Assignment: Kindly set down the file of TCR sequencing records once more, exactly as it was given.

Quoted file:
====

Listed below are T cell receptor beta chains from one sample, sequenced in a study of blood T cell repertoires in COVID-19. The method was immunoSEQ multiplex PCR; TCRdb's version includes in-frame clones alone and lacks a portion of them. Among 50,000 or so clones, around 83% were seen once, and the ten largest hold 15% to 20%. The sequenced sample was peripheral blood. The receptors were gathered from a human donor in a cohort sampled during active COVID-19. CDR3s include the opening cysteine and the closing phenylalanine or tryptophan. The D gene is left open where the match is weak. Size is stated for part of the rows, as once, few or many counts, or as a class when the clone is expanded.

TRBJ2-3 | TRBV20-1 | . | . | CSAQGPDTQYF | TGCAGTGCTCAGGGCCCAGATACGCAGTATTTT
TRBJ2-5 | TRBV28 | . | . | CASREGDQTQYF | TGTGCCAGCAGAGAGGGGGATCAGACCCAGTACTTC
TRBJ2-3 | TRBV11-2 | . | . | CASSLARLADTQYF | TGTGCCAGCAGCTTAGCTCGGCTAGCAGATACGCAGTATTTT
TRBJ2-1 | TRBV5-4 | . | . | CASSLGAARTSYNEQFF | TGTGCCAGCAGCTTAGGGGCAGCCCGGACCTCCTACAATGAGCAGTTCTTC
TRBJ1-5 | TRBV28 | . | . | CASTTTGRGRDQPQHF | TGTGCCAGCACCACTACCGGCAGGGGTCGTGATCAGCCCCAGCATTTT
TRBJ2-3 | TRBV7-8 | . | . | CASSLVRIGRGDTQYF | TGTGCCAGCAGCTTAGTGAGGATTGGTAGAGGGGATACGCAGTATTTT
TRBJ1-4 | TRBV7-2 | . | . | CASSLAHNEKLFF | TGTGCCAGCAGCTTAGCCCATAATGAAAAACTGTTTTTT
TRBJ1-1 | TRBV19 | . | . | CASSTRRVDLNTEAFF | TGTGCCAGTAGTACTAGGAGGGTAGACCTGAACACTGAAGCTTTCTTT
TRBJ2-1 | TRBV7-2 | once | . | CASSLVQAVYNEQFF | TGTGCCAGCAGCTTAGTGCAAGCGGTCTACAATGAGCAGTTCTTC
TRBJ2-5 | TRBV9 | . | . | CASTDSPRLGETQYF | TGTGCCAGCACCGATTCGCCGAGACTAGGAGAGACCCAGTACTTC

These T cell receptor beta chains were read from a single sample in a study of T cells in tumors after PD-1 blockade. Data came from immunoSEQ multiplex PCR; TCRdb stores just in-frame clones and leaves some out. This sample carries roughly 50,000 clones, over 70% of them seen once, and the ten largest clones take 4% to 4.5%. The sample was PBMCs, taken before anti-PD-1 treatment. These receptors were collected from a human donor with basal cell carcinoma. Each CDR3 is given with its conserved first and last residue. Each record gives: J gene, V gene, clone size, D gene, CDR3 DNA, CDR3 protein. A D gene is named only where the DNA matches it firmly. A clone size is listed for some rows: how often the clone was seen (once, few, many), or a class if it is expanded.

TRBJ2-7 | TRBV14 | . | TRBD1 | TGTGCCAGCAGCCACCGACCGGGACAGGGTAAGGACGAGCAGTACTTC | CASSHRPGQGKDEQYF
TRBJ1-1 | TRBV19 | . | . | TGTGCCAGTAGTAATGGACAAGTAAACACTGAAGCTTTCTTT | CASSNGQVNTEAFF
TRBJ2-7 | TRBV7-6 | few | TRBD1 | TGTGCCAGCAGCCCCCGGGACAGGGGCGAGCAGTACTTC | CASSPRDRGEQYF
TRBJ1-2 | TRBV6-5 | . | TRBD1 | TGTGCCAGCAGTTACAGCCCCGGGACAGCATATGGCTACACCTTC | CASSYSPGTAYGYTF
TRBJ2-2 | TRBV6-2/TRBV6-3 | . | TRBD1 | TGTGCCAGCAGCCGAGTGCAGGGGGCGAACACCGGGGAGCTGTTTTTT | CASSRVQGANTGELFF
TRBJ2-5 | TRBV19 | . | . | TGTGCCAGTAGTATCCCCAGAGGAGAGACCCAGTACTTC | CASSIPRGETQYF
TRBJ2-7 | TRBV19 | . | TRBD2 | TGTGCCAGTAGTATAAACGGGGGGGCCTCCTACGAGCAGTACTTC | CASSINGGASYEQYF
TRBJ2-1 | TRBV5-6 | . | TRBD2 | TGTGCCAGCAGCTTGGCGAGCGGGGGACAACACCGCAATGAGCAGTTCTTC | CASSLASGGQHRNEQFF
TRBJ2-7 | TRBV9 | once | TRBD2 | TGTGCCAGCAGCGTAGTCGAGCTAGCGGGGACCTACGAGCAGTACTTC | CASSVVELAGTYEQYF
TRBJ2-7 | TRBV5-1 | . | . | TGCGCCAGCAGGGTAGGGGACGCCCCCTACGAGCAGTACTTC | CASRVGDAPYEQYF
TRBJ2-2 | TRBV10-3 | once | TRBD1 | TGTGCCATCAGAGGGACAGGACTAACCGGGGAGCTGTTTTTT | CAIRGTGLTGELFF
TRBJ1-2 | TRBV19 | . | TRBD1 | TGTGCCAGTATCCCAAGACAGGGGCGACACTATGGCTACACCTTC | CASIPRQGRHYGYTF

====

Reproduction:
Listed below are T cell receptor beta chains from one sample, sequenced in a study of blood T cell repertoires in COVID-19. The method was immunoSEQ multiplex PCR; TCRdb's version includes in-frame clones alone and lacks a portion of them. Among 50,000 or so clones, around 83% were seen once, and the ten largest hold 15% to 20%. The sequenced sample was peripheral blood. The receptors were gathered from a human donor in a cohort sampled during active COVID-19. CDR3s include the opening cysteine and the closing phenylalanine or tryptophan. The D gene is left open where the match is weak. Size is stated for part of the rows, as once, few or many counts, or as a class when the clone is expanded.

TRBJ2-3 | TRBV20-1 | . | . | CSAQGPDTQYF | TGCAGTGCTCAGGGCCCAGATACGCAGTATTTT
TRBJ2-5 | TRBV28 | . | . | CASREGDQTQYF | TGTGCCAGCAGAGAGGGGGATCAGACCCAGTACTTC
TRBJ2-3 | TRBV11-2 | . | . | CASSLARLADTQYF | TGTGCCAGCAGCTTAGCTCGGCTAGCAGATACGCAGTATTTT
TRBJ2-1 | TRBV5-4 | . | . | CASSLGAARTSYNEQFF | TGTGCCAGCAGCTTAGGGGCAGCCCGGACCTCCTACAATGAGCAGTTCTTC
TRBJ1-5 | TRBV28 | . | . | CASTTTGRGRDQPQHF | TGTGCCAGCACCACTACCGGCAGGGGTCGTGATCAGCCCCAGCATTTT
TRBJ2-3 | TRBV7-8 | . | . | CASSLVRIGRGDTQYF | TGTGCCAGCAGCTTAGTGAGGATTGGTAGAGGGGATACGCAGTATTTT
TRBJ1-4 | TRBV7-2 | . | . | CASSLAHNEKLFF | TGTGCCAGCAGCTTAGCCCATAATGAAAAACTGTTTTTT
TRBJ1-1 | TRBV19 | . | . | CASSTRRVDLNTEAFF | TGTGCCAGTAGTACTAGGAGGGTAGACCTGAACACTGAAGCTTTCTTT
TRBJ2-1 | TRBV7-2 | once | . | CASSLVQAVYNEQFF | TGTGCCAGCAGCTTAGTGCAAGCGGTCTACAATGAGCAGTTCTTC
TRBJ2-5 | TRBV9 | . | . | CASTDSPRLGETQYF | TGTGCCAGCACCGATTCGCCGAGACTAGGAGAGACCCAGTACTTC

These T cell receptor beta chains were read from a single sample in a study of T cells in tumors after PD-1 blockade. Data came from immunoSEQ multiplex PCR; TCRdb stores just in-frame clones and leaves some out. This sample carries roughly 50,000 clones, over 70% of them seen once, and the ten largest clones take 4% to 4.5%. The sample was PBMCs, taken before anti-PD-1 treatment. These receptors were collected from a human donor with basal cell carcinoma. Each CDR3 is given with its conserved first and last residue. Each record gives: J gene, V gene, clone size, D gene, CDR3 DNA, CDR3 protein. A D gene is named only where the DNA matches it firmly. A clone size is listed for some rows: how often the clone was seen (once, few, many), or a class if it is expanded.

TRBJ2-7 | TRBV14 | . | TRBD1 | TGTGCCAGCAGCCACCGACCGGGACAGGGTAAGGACGAGCAGTACTTC | CASSHRPGQGKDEQYF
TRBJ1-1 | TRBV19 | . | . | TGTGCCAGTAGTAATGGACAAGTAAACACTGAAGCTTTCTTT | CASSNGQVNTEAFF
TRBJ2-7 | TRBV7-6 | few | TRBD1 | TGTGCCAGCAGCCCCCGGGACAGGGGCGAGCAGTACTTC | CASSPRDRGEQYF
TRBJ1-2 | TRBV6-5 | . | TRBD1 | TGTGCCAGCAGTTACAGCCCCGGGACAGCATATGGCTACACCTTC | CASSYSPGTAYGYTF
TRBJ2-2 | TRBV6-2/TRBV6-3 | . | TRBD1 | TGTGCCAGCAGCCGAGTGCAGGGGGCGAACACCGGGGAGCTGTTTTTT | CASSRVQGANTGELFF
TRBJ2-5 | TRBV19 | . | . | TGTGCCAGTAGTATCCCCAGAGGAGAGACCCAGTACTTC | CASSIPRGETQYF
TRBJ2-7 | TRBV19 | . | TRBD2 | TGTGCCAGTAGTATAAACGGGGGGGCCTCCTACGAGCAGTACTTC | CASSINGGASYEQYF
TRBJ2-1 | TRBV5-6 | . | TRBD2 | TGTGCCAGCAGCTTGGCGAGCGGGGGACAACACCGCAATGAGCAGTTCTTC | CASSLASGGQHRNEQFF
TRBJ2-7 | TRBV9 | once | TRBD2 | TGTGCCAGCAGCGTAGTCGAGCTAGCGGGGACCTACGAGCAGTACTTC | CASSVVELAGTYEQYF
TRBJ2-7 | TRBV5-1 | . | . | TGCGCCAGCAGGGTAGGGGACGCCCCCTACGAGCAGTACTTC | CASRVGDAPYEQYF
TRBJ2-2 | TRBV10-3 | once | TRBD1 | TGTGCCATCAGAGGGACAGGACTAACCGGGGAGCTGTTTTTT | CAIRGTGLTGELFF
TRBJ1-2 | TRBV19 | . | TRBD1 | TGTGCCAGTATCCCAAGACAGGGGCGACACTATGGCTACACCTTC | CASIPRQGRHYGYTF